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Unemployment, underweight, and obesity: Findings from Understanding Society (UKHLS)

Hughes, A and Kumari, M (2017) 'Unemployment, underweight, and obesity: Findings from Understanding Society (UKHLS).' Preventive Medicine, 97. 19 - 25. ISSN 0091-7435

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Abstract

© 2017 The Authors Elevated morbidity and mortality among jobseekers may be partly explained by adiposity, but previous studies of unemployment and body mass index (BMI), which have usually modelled associations as linear, have produced inconsistent results. However, both underweight and obesity are associated with mortality, and both weight loss and weight gain associated with a stressful environment. If unemployment is associated with both underweight and obesity for different subgroups, these associations may previously have masked each other, whilst affecting health through divergent pathways. We investigated whether there is a previously overlooked U-shaped association of unemployment and BMI, which could help explain jobseekers’ elevated morbidity and mortality, and identify groups vulnerable to underweight and obesity during unemployment. We used multinomial models to simultaneously investigate associations of unemployment with BMI-defined underweight, overweight, and obesity in 10,737 working-age UK adults from Understanding Society (UKHLS) in 2010–12. Moderating impacts of unemployment duration, demographic factors and smoking were explored. Current jobseekers were more likely to be underweight (Odds ratio (OR): 4.05, 95% confidence interval (CI): 2.12–7.73) and less likely to be overweight (OR: 0.71, CI: 0.55, 0.92) adjusted for gender, age, education, health, smoking and physical activity, while unemployed non-smokers had increased odds of obesity (OR: 1.52, CI: 1.06–2.18). Underweight and overweight associations were more apparent for longer-term jobseekers, men, and jobseekers from lower-income households. We conclude that unemployment is associated with underweight and, in nonsmokers, obesity. Results show the unemployment-adiposity relationship cannot be properly studied assuming unidirectionality of effects, and suggest unemployment may affect health of different groups via divergent adiposity-mediated pathways.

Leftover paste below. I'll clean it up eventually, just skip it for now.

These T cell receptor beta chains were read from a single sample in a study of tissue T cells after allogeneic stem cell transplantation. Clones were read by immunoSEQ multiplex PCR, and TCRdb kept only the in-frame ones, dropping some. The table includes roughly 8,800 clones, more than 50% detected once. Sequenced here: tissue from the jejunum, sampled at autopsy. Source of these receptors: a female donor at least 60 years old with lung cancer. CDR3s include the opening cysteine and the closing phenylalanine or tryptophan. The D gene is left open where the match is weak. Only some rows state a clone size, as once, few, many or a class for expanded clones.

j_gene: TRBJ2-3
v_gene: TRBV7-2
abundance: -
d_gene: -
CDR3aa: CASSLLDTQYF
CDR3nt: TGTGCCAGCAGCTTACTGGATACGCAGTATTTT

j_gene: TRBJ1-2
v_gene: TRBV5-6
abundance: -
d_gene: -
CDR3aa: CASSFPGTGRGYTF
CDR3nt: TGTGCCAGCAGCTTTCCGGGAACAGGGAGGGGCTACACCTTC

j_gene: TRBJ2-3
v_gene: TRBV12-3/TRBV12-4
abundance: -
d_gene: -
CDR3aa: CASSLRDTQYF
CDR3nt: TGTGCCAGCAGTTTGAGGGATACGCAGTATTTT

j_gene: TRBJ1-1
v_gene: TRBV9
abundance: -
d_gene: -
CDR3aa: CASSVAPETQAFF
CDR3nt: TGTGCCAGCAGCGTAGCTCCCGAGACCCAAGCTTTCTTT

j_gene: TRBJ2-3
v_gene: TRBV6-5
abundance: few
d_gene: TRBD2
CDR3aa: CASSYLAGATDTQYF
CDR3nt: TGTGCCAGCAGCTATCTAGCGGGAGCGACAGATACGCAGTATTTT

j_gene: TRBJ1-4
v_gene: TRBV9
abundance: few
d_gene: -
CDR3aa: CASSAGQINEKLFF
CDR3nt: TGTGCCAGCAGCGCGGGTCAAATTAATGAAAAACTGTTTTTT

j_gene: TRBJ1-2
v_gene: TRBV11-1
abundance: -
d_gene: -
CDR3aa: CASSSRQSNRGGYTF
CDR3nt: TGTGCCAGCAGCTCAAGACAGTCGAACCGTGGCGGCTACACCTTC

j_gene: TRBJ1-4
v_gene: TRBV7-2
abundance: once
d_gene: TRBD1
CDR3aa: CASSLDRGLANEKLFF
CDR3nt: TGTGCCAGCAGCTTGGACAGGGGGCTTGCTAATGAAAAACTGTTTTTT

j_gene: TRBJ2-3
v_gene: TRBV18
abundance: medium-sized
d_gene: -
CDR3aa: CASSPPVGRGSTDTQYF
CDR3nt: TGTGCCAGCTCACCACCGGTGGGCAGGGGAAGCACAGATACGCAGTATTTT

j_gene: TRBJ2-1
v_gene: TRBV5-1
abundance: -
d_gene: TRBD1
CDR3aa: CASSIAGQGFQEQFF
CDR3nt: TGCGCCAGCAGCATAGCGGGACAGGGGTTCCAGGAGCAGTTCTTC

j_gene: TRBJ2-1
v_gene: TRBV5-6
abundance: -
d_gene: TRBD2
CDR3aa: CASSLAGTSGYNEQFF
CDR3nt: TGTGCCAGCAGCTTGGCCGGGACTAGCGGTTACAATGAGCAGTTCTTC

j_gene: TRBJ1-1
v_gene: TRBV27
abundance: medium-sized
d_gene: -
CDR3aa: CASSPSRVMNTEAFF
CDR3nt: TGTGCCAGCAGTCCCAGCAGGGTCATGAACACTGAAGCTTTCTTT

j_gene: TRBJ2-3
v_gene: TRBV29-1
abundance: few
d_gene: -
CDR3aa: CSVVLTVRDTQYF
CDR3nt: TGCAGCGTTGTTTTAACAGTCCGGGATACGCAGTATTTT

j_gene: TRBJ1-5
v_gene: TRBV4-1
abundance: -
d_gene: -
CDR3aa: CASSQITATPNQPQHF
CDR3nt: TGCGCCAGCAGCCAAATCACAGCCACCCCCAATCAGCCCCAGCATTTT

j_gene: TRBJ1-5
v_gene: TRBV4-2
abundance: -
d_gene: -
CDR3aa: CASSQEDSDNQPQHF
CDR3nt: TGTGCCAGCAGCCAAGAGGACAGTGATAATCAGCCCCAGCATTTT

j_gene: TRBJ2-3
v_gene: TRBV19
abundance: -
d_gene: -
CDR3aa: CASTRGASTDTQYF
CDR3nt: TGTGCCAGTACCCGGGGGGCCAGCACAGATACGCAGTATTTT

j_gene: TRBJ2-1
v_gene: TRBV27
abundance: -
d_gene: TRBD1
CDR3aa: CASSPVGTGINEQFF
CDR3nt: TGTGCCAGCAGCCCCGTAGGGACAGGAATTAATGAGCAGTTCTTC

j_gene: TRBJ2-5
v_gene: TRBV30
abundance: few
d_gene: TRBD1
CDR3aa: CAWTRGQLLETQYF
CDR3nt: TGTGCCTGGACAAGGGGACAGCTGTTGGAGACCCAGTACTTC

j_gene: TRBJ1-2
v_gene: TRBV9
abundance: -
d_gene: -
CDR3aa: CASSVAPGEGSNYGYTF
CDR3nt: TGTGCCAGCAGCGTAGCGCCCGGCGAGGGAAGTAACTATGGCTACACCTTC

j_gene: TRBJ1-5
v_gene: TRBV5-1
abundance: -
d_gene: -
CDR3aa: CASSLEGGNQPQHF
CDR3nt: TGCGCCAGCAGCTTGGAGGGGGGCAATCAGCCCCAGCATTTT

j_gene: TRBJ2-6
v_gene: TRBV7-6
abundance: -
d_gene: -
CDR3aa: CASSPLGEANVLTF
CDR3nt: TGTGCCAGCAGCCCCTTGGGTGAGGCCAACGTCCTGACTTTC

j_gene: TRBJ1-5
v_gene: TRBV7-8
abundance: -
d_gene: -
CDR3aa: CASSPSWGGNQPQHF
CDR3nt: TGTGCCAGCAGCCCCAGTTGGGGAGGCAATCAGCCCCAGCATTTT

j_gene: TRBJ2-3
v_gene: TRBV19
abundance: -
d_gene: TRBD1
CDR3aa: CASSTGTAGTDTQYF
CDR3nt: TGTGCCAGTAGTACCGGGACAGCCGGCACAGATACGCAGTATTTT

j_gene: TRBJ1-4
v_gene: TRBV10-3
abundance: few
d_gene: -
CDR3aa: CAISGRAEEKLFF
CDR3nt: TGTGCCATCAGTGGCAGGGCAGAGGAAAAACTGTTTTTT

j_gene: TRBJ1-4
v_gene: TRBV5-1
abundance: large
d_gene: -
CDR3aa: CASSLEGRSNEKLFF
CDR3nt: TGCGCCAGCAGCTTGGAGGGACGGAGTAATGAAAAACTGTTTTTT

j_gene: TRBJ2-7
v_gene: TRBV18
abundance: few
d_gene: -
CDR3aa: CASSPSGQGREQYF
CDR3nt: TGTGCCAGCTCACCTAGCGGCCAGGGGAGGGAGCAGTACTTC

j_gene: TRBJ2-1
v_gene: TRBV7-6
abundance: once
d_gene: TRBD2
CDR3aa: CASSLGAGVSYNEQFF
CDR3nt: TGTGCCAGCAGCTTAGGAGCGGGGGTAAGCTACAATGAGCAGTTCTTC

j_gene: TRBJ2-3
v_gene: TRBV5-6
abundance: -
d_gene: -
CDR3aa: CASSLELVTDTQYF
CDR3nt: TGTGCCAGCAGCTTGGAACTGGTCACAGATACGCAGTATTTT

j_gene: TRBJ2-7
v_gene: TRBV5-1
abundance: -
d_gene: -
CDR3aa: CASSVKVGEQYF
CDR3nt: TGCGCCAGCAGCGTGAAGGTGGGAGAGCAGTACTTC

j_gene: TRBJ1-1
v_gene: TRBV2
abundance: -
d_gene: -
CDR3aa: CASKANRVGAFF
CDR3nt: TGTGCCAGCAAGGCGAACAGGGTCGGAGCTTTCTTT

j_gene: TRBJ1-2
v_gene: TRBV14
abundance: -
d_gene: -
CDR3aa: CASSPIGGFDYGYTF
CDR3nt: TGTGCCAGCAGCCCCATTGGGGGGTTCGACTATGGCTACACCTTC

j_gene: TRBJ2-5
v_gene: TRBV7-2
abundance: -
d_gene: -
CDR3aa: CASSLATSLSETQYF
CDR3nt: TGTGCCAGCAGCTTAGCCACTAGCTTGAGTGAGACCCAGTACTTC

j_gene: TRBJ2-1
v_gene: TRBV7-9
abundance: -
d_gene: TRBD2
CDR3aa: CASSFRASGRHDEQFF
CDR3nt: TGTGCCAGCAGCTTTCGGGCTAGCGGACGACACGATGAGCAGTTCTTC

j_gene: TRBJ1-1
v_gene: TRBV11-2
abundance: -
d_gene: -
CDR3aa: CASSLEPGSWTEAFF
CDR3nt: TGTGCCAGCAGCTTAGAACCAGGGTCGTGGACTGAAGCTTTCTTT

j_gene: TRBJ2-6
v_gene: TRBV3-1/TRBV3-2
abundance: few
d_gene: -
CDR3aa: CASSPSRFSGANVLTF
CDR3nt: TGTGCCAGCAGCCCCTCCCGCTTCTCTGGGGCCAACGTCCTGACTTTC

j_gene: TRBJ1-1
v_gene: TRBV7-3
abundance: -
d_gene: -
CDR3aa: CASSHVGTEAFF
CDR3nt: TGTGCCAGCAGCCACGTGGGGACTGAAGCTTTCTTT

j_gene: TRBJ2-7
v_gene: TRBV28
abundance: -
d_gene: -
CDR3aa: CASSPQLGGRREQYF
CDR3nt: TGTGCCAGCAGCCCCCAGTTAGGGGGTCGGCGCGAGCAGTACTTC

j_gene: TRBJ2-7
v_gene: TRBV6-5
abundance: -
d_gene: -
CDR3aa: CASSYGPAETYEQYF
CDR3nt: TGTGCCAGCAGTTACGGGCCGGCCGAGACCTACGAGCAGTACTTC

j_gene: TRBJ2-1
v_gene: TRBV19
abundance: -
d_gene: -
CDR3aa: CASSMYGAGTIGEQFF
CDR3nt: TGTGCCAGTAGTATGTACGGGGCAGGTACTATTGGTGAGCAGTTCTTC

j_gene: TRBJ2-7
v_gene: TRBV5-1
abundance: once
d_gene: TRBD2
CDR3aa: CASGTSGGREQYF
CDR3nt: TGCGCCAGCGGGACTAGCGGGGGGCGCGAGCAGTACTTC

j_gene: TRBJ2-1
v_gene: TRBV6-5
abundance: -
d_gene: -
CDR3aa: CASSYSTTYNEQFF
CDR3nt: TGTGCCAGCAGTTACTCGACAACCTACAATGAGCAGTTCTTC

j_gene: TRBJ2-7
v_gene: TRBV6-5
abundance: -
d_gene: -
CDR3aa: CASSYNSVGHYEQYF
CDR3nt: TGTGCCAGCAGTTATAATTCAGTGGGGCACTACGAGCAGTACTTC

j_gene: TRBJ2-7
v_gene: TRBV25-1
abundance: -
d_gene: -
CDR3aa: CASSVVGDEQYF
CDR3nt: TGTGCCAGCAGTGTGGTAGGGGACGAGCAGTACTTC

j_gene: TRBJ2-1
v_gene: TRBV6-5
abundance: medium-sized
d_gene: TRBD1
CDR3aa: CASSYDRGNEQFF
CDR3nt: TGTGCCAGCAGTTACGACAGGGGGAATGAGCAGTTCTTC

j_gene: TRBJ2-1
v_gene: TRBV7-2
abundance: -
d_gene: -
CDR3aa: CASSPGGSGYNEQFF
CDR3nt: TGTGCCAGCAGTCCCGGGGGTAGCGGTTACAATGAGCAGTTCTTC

Item Type: Article
Subjects: H Social Sciences > H Social Sciences (General)
R Medicine > R Medicine (General)
Divisions: Faculty of Social Sciences > Institute for Social and Economic Research
Depositing User: Jim Jamieson
Date Deposited: 09 Jan 2017 16:05
Last Modified: 17 Aug 2017 17:19
URI: http://repository.essex.ac.uk/id/eprint/18777

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